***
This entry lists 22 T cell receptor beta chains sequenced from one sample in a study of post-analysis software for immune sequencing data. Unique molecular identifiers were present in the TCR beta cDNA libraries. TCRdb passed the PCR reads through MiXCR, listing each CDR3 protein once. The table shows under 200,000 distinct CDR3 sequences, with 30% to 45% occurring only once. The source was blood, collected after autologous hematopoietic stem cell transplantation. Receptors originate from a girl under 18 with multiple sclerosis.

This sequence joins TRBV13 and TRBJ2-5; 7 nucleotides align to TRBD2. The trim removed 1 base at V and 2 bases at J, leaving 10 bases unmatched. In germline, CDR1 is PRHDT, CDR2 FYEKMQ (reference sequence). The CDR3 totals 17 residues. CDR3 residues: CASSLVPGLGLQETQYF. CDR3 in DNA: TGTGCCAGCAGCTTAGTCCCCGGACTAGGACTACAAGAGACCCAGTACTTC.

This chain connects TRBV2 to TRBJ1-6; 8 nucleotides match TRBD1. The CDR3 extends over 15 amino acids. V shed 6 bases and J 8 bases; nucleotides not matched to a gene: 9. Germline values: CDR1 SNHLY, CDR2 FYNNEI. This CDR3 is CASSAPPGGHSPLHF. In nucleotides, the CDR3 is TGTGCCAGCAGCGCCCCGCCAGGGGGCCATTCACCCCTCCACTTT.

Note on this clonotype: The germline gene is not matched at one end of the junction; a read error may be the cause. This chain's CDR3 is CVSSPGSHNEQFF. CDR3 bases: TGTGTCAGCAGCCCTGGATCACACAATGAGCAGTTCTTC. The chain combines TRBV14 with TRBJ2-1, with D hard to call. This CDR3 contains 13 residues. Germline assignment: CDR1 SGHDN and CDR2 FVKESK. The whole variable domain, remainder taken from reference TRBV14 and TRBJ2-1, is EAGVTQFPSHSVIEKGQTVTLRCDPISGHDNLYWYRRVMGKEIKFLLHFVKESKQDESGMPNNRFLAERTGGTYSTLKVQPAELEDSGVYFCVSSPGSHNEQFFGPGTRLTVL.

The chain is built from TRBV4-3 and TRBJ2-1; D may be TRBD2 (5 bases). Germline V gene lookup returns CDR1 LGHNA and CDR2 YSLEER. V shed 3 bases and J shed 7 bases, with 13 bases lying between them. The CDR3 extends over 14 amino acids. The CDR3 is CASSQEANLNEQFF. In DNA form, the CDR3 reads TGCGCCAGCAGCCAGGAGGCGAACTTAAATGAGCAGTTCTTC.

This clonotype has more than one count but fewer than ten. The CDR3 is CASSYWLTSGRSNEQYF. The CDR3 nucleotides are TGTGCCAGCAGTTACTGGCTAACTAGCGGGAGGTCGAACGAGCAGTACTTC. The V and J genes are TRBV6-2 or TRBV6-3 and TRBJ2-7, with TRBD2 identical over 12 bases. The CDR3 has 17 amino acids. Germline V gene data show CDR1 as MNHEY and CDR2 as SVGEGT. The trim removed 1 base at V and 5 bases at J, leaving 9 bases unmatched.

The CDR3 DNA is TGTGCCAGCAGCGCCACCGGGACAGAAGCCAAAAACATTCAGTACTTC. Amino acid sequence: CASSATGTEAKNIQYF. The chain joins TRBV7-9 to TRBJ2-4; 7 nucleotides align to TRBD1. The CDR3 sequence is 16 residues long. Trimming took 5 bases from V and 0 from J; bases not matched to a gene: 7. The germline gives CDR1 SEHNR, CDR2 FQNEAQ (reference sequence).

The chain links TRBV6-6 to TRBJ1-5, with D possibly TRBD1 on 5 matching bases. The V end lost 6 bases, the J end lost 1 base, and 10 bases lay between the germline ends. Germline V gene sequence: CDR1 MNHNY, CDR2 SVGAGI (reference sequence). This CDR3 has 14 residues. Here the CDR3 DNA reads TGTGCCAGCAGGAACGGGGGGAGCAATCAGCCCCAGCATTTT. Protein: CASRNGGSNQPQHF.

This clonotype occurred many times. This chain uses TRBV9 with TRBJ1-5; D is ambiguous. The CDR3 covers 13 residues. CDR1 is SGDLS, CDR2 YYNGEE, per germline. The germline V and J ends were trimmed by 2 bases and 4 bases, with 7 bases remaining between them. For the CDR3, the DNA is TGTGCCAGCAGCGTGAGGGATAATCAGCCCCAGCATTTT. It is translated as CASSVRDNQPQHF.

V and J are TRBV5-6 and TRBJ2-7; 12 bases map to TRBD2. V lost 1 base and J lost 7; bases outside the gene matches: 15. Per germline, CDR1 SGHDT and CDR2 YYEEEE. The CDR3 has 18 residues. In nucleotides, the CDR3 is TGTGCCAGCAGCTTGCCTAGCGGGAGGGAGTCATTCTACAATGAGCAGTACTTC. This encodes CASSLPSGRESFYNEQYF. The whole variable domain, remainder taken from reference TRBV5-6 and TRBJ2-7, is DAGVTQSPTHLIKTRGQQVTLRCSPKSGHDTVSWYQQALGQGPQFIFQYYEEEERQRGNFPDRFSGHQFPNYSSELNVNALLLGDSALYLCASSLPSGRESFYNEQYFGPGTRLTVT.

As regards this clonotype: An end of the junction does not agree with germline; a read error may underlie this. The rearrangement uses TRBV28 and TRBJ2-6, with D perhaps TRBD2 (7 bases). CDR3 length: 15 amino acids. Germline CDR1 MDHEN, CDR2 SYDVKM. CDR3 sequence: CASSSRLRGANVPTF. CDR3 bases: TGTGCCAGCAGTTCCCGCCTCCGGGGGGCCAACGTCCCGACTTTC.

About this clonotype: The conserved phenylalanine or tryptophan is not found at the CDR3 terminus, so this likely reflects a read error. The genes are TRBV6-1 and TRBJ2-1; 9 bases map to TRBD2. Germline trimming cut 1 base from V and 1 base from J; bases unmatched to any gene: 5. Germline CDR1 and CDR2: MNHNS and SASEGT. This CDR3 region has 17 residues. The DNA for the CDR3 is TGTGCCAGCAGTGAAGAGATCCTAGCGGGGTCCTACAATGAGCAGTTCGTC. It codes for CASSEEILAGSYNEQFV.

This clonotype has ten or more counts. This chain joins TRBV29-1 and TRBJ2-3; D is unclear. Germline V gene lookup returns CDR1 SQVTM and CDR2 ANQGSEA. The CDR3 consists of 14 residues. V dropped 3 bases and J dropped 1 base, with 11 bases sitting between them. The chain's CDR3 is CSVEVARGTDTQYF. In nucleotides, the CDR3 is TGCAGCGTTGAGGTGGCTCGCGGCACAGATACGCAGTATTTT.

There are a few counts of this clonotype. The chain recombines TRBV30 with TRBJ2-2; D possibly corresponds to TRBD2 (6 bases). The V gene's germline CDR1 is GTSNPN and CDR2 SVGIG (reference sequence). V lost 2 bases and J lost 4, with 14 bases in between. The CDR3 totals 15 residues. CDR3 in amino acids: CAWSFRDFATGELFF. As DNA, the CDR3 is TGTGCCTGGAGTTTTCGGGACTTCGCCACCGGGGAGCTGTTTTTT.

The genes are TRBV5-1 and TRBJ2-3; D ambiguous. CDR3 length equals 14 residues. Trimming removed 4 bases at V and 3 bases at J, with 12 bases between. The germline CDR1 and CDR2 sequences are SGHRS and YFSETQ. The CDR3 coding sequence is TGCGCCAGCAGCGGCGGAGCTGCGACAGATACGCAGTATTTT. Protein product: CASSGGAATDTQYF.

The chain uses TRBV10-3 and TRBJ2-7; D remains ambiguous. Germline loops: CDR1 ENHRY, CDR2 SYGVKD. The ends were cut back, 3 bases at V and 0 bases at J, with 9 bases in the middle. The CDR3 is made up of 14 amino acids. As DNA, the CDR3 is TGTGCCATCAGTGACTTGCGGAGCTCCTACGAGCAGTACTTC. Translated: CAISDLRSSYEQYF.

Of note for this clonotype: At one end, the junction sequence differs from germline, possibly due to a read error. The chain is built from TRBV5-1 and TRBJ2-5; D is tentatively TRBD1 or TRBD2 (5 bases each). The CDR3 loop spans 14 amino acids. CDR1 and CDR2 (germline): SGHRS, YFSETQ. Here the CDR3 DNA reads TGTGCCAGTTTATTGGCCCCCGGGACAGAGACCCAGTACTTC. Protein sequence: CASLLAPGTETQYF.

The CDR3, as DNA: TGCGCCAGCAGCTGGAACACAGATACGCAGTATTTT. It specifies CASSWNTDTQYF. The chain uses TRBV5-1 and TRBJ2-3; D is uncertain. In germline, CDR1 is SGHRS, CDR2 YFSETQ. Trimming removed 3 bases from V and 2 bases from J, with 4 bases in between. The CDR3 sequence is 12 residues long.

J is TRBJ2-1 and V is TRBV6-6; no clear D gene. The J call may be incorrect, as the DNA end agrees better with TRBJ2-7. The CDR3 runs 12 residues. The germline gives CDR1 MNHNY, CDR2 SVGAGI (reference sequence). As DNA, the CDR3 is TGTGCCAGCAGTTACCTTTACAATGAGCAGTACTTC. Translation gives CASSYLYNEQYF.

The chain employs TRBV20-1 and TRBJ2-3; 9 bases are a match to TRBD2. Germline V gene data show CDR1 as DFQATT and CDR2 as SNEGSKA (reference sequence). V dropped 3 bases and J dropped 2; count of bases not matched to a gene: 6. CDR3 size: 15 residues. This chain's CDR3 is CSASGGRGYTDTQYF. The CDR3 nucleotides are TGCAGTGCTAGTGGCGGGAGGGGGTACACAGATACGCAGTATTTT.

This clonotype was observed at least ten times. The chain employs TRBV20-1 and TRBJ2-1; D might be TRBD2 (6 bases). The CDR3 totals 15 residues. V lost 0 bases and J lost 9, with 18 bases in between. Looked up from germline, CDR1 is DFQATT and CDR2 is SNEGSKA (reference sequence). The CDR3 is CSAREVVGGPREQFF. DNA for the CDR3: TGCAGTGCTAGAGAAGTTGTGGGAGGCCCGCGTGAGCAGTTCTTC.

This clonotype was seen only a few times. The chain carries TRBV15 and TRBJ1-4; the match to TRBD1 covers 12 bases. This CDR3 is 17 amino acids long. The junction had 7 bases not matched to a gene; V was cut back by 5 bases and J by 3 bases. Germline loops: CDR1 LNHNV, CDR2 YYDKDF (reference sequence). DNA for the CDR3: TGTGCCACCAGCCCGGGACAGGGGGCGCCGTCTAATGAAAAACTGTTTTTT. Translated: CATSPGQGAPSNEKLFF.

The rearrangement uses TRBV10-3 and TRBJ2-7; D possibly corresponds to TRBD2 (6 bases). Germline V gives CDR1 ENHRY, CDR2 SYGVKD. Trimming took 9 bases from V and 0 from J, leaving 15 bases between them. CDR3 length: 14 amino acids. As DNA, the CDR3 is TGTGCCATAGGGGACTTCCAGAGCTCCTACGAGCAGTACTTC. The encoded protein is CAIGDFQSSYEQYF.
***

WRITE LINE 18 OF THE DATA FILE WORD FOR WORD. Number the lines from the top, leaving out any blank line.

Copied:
The CDR3, as DNA: TGCGCCAGCAGCTGGAACACAGATACGCAGTATTTT. It specifies CASSWNTDTQYF. The chain uses TRBV5-1 and TRBJ2-3; D is uncertain. In germline, CDR1 is SGHRS, CDR2 YFSETQ. Trimming removed 3 bases from V and 2 bases from J, with 4 bases in between. The CDR3 sequence is 12 residues long.